Customer Focus and Alignment

When it comes to supply chains, it’s what’s good for the customer that counts not what’s good for the nucleus company or even what seems to be good for the supply chain itself Supply chain management needs to be focused on giving the final customer the right product at the right time and place for the right price. It isn’t necessarily about the most advanced product or service, nor is it always about the lowest price, the fastest time, or the most convenient place. It’s about the balance of quality, price, and availability (timing and place) that’s just right for the supply chain’s customer.

How does one determine what is the right amount of each of those factors? There isn’t a simple formula that will help the supply chain manager with this decision. But there are some basic premises that will help you get started in determining the appropriate balance:

  • Serving the end-user customer is the primary driver of supply chain decisions.
  • Organizations in the supply chain have to make a profit and stay in business to serve the customer.

Functional teams in the organization will provide their input and research on the optimal balance for the supply chain to meet customer needs. Design engineers – or, better yet, design teams from across the network—design products that are right for the end customer and can be sold profitably. Market research looks for the true, and not always obvious, needs in potential consumers that the supply chain can be engineered to satisfy profitably. Logistics supply chain strategy begins with data about customer demands for availability—of materials, components, service, or finished products, depending upon the customer—and then it looks for ways to move products in a cost-effective way with acceptable risk.

Decisions are not just about product features or price or speedy delivery. They are about the right features at the right price on the right schedule. DOS was not a great operating system; it was just the right operating system for the time and the market.

The term “customer” can be a complex concept in relation to supply chains because there are multiple customers with different stakes in the process. When we talk about customer focus, we mean the end user, the consumer of the product. But usually only the retailer actually sees the end user and has a direct relationship with that person or entity.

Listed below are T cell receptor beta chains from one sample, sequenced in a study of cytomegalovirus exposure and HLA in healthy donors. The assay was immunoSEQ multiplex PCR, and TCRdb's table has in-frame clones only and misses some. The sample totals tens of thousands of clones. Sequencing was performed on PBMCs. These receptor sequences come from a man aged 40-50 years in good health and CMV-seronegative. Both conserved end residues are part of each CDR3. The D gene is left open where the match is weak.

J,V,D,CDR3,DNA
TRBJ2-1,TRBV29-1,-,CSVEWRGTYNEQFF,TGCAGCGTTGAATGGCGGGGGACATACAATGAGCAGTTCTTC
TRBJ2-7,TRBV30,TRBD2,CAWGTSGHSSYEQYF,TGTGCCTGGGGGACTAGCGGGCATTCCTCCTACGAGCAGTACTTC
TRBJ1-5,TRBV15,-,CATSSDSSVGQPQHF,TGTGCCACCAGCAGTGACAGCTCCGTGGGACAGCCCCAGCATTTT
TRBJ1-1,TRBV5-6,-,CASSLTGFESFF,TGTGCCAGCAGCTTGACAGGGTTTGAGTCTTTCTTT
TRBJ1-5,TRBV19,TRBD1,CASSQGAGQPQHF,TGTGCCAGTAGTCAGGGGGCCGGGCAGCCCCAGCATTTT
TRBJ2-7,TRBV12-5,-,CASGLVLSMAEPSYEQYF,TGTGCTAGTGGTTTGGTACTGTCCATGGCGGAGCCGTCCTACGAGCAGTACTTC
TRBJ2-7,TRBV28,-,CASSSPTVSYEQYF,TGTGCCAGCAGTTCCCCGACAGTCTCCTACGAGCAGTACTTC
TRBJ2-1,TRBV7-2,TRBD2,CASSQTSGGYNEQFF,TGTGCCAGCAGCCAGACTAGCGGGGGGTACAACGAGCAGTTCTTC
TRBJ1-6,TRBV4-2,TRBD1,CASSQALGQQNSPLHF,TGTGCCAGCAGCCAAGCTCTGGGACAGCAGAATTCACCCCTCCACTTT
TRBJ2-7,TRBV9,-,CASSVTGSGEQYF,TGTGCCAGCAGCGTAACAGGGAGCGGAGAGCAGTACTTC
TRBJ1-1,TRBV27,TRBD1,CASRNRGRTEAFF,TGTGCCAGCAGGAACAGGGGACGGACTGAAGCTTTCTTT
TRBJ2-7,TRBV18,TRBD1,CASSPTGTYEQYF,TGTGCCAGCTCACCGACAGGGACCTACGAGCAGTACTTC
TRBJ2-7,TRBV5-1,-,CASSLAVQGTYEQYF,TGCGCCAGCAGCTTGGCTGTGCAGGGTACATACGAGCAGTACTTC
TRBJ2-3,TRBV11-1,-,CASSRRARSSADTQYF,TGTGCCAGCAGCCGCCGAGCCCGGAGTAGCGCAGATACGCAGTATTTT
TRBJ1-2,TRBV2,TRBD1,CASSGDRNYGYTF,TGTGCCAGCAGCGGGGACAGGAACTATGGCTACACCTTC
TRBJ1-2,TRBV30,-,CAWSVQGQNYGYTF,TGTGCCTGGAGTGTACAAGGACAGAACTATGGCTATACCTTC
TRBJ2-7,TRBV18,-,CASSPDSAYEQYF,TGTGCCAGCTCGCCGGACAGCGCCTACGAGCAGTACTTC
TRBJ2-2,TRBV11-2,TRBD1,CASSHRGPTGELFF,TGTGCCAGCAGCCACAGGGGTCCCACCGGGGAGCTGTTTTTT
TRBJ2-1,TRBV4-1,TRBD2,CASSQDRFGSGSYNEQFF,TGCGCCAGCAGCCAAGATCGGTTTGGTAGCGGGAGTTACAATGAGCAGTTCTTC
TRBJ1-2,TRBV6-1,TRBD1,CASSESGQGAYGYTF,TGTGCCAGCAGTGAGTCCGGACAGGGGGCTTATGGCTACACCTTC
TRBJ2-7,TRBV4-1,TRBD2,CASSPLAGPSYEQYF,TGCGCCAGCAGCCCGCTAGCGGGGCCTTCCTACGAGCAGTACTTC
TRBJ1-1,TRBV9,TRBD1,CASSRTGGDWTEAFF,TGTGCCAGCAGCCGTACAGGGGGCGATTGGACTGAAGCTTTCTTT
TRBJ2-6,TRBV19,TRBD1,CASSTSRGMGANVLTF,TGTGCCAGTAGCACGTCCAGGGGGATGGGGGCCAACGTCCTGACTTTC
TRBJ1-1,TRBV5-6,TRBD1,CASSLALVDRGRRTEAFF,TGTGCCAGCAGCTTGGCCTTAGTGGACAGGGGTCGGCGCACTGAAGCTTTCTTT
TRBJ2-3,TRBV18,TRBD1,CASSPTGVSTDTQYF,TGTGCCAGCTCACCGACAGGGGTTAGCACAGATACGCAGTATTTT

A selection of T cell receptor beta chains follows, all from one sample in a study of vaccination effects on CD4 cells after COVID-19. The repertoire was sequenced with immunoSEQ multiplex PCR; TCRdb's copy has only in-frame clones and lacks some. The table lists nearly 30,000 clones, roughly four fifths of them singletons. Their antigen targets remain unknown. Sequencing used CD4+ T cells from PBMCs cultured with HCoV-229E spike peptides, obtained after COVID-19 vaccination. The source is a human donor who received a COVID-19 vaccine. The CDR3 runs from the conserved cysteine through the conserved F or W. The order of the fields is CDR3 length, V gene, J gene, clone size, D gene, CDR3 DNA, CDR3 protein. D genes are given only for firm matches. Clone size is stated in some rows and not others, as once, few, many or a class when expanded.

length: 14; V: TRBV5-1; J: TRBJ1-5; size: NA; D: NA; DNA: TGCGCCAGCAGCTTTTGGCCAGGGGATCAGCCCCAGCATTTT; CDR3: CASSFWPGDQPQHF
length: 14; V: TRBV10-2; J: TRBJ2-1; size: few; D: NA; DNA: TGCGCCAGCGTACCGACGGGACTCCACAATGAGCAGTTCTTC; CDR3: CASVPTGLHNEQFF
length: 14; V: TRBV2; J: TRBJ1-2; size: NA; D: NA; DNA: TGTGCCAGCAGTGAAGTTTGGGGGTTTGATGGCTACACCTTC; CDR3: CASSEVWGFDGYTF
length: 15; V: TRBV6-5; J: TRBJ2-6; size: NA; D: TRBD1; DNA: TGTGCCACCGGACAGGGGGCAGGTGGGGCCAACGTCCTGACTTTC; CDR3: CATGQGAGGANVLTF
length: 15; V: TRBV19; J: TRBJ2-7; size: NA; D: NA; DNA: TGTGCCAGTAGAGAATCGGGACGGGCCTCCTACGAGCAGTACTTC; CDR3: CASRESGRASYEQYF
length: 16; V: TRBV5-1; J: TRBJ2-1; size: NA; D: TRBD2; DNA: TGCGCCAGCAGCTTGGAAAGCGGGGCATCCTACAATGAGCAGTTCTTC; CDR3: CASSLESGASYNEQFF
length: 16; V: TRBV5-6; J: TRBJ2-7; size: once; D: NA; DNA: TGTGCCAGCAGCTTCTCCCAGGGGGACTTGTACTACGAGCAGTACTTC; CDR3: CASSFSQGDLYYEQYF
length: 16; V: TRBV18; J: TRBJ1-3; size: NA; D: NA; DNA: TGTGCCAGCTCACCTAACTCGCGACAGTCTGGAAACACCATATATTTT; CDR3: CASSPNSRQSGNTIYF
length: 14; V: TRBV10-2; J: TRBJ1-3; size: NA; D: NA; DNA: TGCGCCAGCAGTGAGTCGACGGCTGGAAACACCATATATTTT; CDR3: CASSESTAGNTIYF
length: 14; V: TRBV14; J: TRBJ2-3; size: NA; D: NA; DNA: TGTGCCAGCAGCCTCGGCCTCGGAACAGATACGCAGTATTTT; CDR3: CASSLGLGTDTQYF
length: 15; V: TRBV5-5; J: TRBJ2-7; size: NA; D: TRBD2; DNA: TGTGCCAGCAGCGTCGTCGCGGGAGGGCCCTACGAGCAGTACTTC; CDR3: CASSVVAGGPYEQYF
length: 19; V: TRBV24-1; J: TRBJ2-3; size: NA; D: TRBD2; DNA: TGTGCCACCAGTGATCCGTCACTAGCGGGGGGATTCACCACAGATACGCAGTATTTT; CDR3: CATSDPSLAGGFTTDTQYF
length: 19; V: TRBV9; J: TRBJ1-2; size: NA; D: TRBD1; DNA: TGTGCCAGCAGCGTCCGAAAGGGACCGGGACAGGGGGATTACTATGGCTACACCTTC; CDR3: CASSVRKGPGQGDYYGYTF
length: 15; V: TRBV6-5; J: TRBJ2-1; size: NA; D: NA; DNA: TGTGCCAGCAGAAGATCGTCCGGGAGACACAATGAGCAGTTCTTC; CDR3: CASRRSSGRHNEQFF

Everyone else in the supply chain has a more immediate customer just downstream to our right in the supply chain diagram. If the supply chain is completely aligned in its focus on the end customer, then, at least in theory, serving the customer just to an organization’s downstream side would automatically serve the end user and also be in the supplying organization’s best interest as well as the interest of investors.

Moreover, within each supply chain partner there are internal “customers” whose needs also must be aligned with corporate and supply chain strategies. Each manager must understand his or her role in making the supply chain profitable, and staff, too, must be rewarded, motivated, and trained in alignment with the needs of the supply chain’s end customer.

Consider sustainable supply chain management. Successfully managing for sustainability requires a strategic mindset, involving numerous personnel and financial resources and a commitment from suppliers from first to lower tiers of the supply chain as well as consumers further up the supply chain. Departments must cooperate with other departments in their organization (e.g., purchasing and environmental or design departments) and with their counterparts at suppliers. This type of collaboration between supply chain partners necessitates breaking down cultural barriers and building a culture of trust to ensure that the focus is on end-to-end supply chain activities and not just discrete supply chain processes. Creating and managing a sustainable supply chain requires an organization to be informed, exercise leadership, and cooperate with all supply chain partners in achieving positive results on the triple bottom line.

Strategic Dimensions
Forecast-Driven Enterprise

Get industry recognized certification – Contact us